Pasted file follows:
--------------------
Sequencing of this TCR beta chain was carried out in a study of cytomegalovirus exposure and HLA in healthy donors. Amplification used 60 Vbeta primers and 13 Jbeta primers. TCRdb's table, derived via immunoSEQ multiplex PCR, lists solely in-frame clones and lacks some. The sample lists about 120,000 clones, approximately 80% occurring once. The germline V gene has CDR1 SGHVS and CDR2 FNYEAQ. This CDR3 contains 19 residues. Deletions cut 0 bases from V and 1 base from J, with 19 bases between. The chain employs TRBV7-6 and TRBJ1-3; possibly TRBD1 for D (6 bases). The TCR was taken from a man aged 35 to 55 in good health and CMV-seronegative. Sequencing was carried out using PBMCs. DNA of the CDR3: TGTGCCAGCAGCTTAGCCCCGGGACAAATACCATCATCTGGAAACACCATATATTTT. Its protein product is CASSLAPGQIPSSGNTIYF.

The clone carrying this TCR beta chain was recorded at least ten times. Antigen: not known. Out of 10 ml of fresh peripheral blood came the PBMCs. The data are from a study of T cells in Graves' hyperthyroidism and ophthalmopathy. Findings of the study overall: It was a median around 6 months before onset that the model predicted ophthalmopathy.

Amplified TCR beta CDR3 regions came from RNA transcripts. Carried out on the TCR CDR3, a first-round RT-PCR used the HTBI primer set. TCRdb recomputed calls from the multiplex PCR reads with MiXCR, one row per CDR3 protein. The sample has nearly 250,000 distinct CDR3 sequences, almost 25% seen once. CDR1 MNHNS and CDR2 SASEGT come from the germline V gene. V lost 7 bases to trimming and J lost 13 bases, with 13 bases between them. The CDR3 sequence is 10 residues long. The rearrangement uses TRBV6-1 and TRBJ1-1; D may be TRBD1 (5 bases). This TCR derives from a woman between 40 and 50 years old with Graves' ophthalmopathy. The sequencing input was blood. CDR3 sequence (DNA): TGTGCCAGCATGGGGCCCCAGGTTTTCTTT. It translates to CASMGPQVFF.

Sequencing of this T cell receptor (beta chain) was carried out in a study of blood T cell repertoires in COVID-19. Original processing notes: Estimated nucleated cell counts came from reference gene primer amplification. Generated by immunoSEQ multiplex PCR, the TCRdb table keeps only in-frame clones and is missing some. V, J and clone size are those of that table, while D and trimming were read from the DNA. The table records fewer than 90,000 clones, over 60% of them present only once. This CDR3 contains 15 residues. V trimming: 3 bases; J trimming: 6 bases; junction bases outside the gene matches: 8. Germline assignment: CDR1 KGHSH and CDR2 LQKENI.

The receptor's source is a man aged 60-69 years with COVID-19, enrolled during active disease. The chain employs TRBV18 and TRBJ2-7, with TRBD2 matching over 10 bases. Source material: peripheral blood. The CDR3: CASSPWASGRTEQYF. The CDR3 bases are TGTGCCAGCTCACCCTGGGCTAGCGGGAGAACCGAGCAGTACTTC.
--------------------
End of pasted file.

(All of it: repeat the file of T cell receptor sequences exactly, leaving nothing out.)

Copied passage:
Sequencing of this TCR beta chain was carried out in a study of cytomegalovirus exposure and HLA in healthy donors. Amplification used 60 Vbeta primers and 13 Jbeta primers. TCRdb's table, derived via immunoSEQ multiplex PCR, lists solely in-frame clones and lacks some. The sample lists about 120,000 clones, approximately 80% occurring once. The germline V gene has CDR1 SGHVS and CDR2 FNYEAQ. This CDR3 contains 19 residues. Deletions cut 0 bases from V and 1 base from J, with 19 bases between. The chain employs TRBV7-6 and TRBJ1-3; possibly TRBD1 for D (6 bases). The TCR was taken from a man aged 35 to 55 in good health and CMV-seronegative. Sequencing was carried out using PBMCs. DNA of the CDR3: TGTGCCAGCAGCTTAGCCCCGGGACAAATACCATCATCTGGAAACACCATATATTTT. Its protein product is CASSLAPGQIPSSGNTIYF.

The clone carrying this TCR beta chain was recorded at least ten times. Antigen: not known. Out of 10 ml of fresh peripheral blood came the PBMCs. The data are from a study of T cells in Graves' hyperthyroidism and ophthalmopathy. Findings of the study overall: It was a median around 6 months before onset that the model predicted ophthalmopathy.

Amplified TCR beta CDR3 regions came from RNA transcripts. Carried out on the TCR CDR3, a first-round RT-PCR used the HTBI primer set. TCRdb recomputed calls from the multiplex PCR reads with MiXCR, one row per CDR3 protein. The sample has nearly 250,000 distinct CDR3 sequences, almost 25% seen once. CDR1 MNHNS and CDR2 SASEGT come from the germline V gene. V lost 7 bases to trimming and J lost 13 bases, with 13 bases between them. The CDR3 sequence is 10 residues long. The rearrangement uses TRBV6-1 and TRBJ1-1; D may be TRBD1 (5 bases). This TCR derives from a woman between 40 and 50 years old with Graves' ophthalmopathy. The sequencing input was blood. CDR3 sequence (DNA): TGTGCCAGCATGGGGCCCCAGGTTTTCTTT. It translates to CASMGPQVFF.

Sequencing of this T cell receptor (beta chain) was carried out in a study of blood T cell repertoires in COVID-19. Original processing notes: Estimated nucleated cell counts came from reference gene primer amplification. Generated by immunoSEQ multiplex PCR, the TCRdb table keeps only in-frame clones and is missing some. V, J and clone size are those of that table, while D and trimming were read from the DNA. The table records fewer than 90,000 clones, over 60% of them present only once. This CDR3 contains 15 residues. V trimming: 3 bases; J trimming: 6 bases; junction bases outside the gene matches: 8. Germline assignment: CDR1 KGHSH and CDR2 LQKENI.

The receptor's source is a man aged 60-69 years with COVID-19, enrolled during active disease. The chain employs TRBV18 and TRBJ2-7, with TRBD2 matching over 10 bases. Source material: peripheral blood. The CDR3: CASSPWASGRTEQYF. The CDR3 bases are TGTGCCAGCTCACCCTGGGCTAGCGGGAGAACCGAGCAGTACTTC.